Our colleague at Philips R&D, David Walker, was kind enough to have some more shells 3D printed in metal for a small experiment we’re planning to run in the new year. Here are some photos he’s taken of them.

Special Offer : bookleteer book sets

December 2, 2012 by · Comments Off on Special Offer : bookleteer book sets 

Our 5th special offer to raise funds for new projects and initiatives is an opportunity to buy three special sets of books made and published via bookleteer for our projects, City As Material, Material Conditions and Professor Starling’s Expedition.

  • City As Material : London (10 books, slip bound, 2010) featuring contributions from Tim Wright, Alexandra Deschamps-Sonsino, Simon Pope, Ben Eastop and others.
  • Material Conditions (8 books, wrapper, 2011) featuring books by London FieldWorks, Active Ingredient, Jane Prophet, Ruth Maclennan, Karla Schuh Brunet, Jules Rochielle & Janet Owen Briggs, Desperate Optimists and Sarah Butler.
  • Professor Staring’s London-Thetford-Oxford Expedition (3 books, ribbon bound 2012) featuring contributions by DodoLab (Andrew Hunter & Lisa Hirmer), Proboscis (Giles Lane & Hazem Tagiuri), Leila Armstrong & Josephine Mills.

We’re offering just 7 sets for the bargain price of £24 plus post & packing – 50% off their usual prices.

2012 Special Offer 5
Bookleteer Sets: City As Material + Material Conditions + Prof Starling
United Kingdom
European Union
USA & Canada
Rest of the World
£29
(inc p+p)
£31
(inc p+p)
£33
(inc p+p)
£34
(inc p+p)
Pay with GoCardless
Pay with Paypal

2012 Festive Offer 5 (inc p+p)



Special Offer #4 : RCA CRD RESEARCH books

December 2, 2012 by · Comments Off on Special Offer #4 : RCA CRD RESEARCH books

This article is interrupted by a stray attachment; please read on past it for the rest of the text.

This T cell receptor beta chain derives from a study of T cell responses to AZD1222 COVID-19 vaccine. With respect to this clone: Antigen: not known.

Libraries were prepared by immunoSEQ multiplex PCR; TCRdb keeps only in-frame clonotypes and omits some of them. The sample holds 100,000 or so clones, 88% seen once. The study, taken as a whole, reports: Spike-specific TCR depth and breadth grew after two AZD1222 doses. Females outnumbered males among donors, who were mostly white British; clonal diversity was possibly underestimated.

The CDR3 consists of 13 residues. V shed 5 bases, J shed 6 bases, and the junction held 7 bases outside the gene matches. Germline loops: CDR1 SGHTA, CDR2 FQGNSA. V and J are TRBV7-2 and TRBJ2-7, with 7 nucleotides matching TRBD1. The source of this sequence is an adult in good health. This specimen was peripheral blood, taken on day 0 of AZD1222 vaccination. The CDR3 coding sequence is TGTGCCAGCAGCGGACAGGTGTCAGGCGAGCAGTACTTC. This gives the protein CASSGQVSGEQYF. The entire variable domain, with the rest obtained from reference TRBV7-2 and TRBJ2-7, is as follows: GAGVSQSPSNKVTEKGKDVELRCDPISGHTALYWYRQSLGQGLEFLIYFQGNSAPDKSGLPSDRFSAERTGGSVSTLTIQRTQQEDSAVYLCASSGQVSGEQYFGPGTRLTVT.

Our fourth special offer to help raise funds for new projects and initiatives is from my personal archive of publications which I published whilst I was a member of the RCA’s Computer Related Design Research Studio. These were produced between 1999 and 2001 and include some rare copies of the original first edition of Tony Dunne’s classic, Hertzian Tales and the FLIRT book, a research project led by Fiona Raby.

  • The Presence Project by Bill Gaver, Ben Hooker et al (2001)
  • Biotica : Art, Emergence & Artificial Life by Richard Brown (2001)
  • The Flirt Book, by Fiona Raby et al (2000)
  • Hertzian Tales by Anthony Dunne (1999)
  • Technological Landscapes by Richard Rogers (1999)

Sorting through my archive, I found 11 copies of each which will be available per set for just £25 plus post & packing.

2012 Special Offer 4
RCA Computer Related Design Books Set
United Kingdom
European Union
USA & Canada
Rest of the World
£32.50
(inc p+p)
£35
(inc p+p)
£37.50
(inc p+p)
£40
(inc p+p)
Pay with GoCardless
Pay with Paypal

2012 Festive Offer 4 (inc p+p)



2012 Festive Offer #3

December 2, 2012 by · Comments Off on 2012 Festive Offer #3 

Our third festive offer to help raise funds for new project and initiatives is a set of publications we have collected together under the name Arts of Engagement. We have just 5 sets of these available, as some of the contents are now quite rare. It includes,

All for £20 plus post & packing.

2012 Special Offer 3
Arts of Engagement Set
United Kingdom
European Union
USA & Canada
Rest of the World
£25
(inc p+p)
£27.50
(inc p+p)
£30
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£32
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No longer available

Special Offer #2 : Fridge Magnets & Pack of Cards